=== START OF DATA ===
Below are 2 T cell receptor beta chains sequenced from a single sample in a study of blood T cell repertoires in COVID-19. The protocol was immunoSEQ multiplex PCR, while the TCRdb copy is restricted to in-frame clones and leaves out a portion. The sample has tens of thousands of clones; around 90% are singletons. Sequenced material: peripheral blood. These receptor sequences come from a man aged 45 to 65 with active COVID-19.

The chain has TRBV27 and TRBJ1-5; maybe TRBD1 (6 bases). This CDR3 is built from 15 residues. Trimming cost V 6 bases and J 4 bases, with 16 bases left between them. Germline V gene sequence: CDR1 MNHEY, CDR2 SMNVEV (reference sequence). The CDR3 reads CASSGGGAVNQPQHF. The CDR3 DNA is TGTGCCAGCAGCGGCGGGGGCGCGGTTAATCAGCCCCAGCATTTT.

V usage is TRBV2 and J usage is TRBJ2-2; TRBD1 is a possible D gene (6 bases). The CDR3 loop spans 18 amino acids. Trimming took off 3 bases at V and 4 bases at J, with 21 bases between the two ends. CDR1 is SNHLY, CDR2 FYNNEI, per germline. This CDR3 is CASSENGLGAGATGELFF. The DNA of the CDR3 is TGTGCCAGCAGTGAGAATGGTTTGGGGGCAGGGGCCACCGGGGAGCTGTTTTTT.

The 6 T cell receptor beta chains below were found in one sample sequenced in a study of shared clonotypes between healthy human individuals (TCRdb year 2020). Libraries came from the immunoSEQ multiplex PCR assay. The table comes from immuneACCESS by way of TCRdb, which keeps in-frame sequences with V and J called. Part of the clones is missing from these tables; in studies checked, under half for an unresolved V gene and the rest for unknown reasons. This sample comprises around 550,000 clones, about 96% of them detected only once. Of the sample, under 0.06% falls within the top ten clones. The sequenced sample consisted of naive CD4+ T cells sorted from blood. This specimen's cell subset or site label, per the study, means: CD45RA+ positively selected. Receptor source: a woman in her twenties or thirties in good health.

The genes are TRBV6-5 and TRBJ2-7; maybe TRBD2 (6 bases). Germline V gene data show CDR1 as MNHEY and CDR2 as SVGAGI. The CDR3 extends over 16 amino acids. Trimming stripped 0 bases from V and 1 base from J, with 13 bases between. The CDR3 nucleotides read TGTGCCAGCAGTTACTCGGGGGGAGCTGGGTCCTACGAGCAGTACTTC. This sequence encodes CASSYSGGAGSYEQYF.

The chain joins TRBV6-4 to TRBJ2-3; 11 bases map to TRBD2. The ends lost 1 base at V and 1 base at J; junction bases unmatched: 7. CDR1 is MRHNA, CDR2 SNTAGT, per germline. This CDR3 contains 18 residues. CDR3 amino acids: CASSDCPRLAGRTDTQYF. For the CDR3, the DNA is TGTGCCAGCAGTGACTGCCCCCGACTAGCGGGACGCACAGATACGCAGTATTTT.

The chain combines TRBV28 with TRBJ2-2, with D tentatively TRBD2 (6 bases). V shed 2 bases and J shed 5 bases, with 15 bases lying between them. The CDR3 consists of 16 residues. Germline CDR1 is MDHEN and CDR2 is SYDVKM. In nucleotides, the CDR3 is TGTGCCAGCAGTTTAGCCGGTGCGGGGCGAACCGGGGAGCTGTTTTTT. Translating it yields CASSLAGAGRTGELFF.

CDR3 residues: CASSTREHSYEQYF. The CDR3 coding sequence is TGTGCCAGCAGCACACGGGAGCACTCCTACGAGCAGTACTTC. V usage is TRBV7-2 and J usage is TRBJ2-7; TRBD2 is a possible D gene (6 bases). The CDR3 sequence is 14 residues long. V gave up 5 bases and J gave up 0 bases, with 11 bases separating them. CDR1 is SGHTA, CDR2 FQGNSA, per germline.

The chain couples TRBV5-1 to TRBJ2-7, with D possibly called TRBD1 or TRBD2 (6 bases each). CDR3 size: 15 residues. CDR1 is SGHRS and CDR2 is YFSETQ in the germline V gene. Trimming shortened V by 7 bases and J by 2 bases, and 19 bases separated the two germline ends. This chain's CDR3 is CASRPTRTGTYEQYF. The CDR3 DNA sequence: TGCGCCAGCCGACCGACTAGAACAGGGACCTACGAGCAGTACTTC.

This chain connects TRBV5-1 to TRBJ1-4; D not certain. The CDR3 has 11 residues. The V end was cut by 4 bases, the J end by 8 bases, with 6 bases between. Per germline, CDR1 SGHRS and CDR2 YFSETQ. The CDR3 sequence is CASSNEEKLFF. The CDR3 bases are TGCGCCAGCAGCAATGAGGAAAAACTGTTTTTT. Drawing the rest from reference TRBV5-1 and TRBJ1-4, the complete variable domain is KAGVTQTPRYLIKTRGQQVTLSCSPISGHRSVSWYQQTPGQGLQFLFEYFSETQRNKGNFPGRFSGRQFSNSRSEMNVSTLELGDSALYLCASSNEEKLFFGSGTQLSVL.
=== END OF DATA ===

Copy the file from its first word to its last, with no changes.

Below are 2 T cell receptor beta chains sequenced from a single sample in a study of blood T cell repertoires in COVID-19. The protocol was immunoSEQ multiplex PCR, while the TCRdb copy is restricted to in-frame clones and leaves out a portion. The sample has tens of thousands of clones; around 90% are singletons. Sequenced material: peripheral blood. These receptor sequences come from a man aged 45 to 65 with active COVID-19.

The chain has TRBV27 and TRBJ1-5; maybe TRBD1 (6 bases). This CDR3 is built from 15 residues. Trimming cost V 6 bases and J 4 bases, with 16 bases left between them. Germline V gene sequence: CDR1 MNHEY, CDR2 SMNVEV (reference sequence). The CDR3 reads CASSGGGAVNQPQHF. The CDR3 DNA is TGTGCCAGCAGCGGCGGGGGCGCGGTTAATCAGCCCCAGCATTTT.

V usage is TRBV2 and J usage is TRBJ2-2; TRBD1 is a possible D gene (6 bases). The CDR3 loop spans 18 amino acids. Trimming took off 3 bases at V and 4 bases at J, with 21 bases between the two ends. CDR1 is SNHLY, CDR2 FYNNEI, per germline. This CDR3 is CASSENGLGAGATGELFF. The DNA of the CDR3 is TGTGCCAGCAGTGAGAATGGTTTGGGGGCAGGGGCCACCGGGGAGCTGTTTTTT.

The 6 T cell receptor beta chains below were found in one sample sequenced in a study of shared clonotypes between healthy human individuals (TCRdb year 2020). Libraries came from the immunoSEQ multiplex PCR assay. The table comes from immuneACCESS by way of TCRdb, which keeps in-frame sequences with V and J called. Part of the clones is missing from these tables; in studies checked, under half for an unresolved V gene and the rest for unknown reasons. This sample comprises around 550,000 clones, about 96% of them detected only once. Of the sample, under 0.06% falls within the top ten clones. The sequenced sample consisted of naive CD4+ T cells sorted from blood. This specimen's cell subset or site label, per the study, means: CD45RA+ positively selected. Receptor source: a woman in her twenties or thirties in good health.

The genes are TRBV6-5 and TRBJ2-7; maybe TRBD2 (6 bases). Germline V gene data show CDR1 as MNHEY and CDR2 as SVGAGI. The CDR3 extends over 16 amino acids. Trimming stripped 0 bases from V and 1 base from J, with 13 bases between. The CDR3 nucleotides read TGTGCCAGCAGTTACTCGGGGGGAGCTGGGTCCTACGAGCAGTACTTC. This sequence encodes CASSYSGGAGSYEQYF.

The chain joins TRBV6-4 to TRBJ2-3; 11 bases map to TRBD2. The ends lost 1 base at V and 1 base at J; junction bases unmatched: 7. CDR1 is MRHNA, CDR2 SNTAGT, per germline. This CDR3 contains 18 residues. CDR3 amino acids: CASSDCPRLAGRTDTQYF. For the CDR3, the DNA is TGTGCCAGCAGTGACTGCCCCCGACTAGCGGGACGCACAGATACGCAGTATTTT.

The chain combines TRBV28 with TRBJ2-2, with D tentatively TRBD2 (6 bases). V shed 2 bases and J shed 5 bases, with 15 bases lying between them. The CDR3 consists of 16 residues. Germline CDR1 is MDHEN and CDR2 is SYDVKM. In nucleotides, the CDR3 is TGTGCCAGCAGTTTAGCCGGTGCGGGGCGAACCGGGGAGCTGTTTTTT. Translating it yields CASSLAGAGRTGELFF.

CDR3 residues: CASSTREHSYEQYF. The CDR3 coding sequence is TGTGCCAGCAGCACACGGGAGCACTCCTACGAGCAGTACTTC. V usage is TRBV7-2 and J usage is TRBJ2-7; TRBD2 is a possible D gene (6 bases). The CDR3 sequence is 14 residues long. V gave up 5 bases and J gave up 0 bases, with 11 bases separating them. CDR1 is SGHTA, CDR2 FQGNSA, per germline.

The chain couples TRBV5-1 to TRBJ2-7, with D possibly called TRBD1 or TRBD2 (6 bases each). CDR3 size: 15 residues. CDR1 is SGHRS and CDR2 is YFSETQ in the germline V gene. Trimming shortened V by 7 bases and J by 2 bases, and 19 bases separated the two germline ends. This chain's CDR3 is CASRPTRTGTYEQYF. The CDR3 DNA sequence: TGCGCCAGCCGACCGACTAGAACAGGGACCTACGAGCAGTACTTC.

This chain connects TRBV5-1 to TRBJ1-4; D not certain. The CDR3 has 11 residues. The V end was cut by 4 bases, the J end by 8 bases, with 6 bases between. Per germline, CDR1 SGHRS and CDR2 YFSETQ. The CDR3 sequence is CASSNEEKLFF. The CDR3 bases are TGCGCCAGCAGCAATGAGGAAAAACTGTTTTTT. Drawing the rest from reference TRBV5-1 and TRBJ1-4, the complete variable domain is KAGVTQTPRYLIKTRGQQVTLSCSPISGHRSVSWYQQTPGQGLQFLFEYFSETQRNKGNFPGRFSGRQFSNSRSEMNVSTLELGDSALYLCASSNEEKLFFGSGTQLSVL.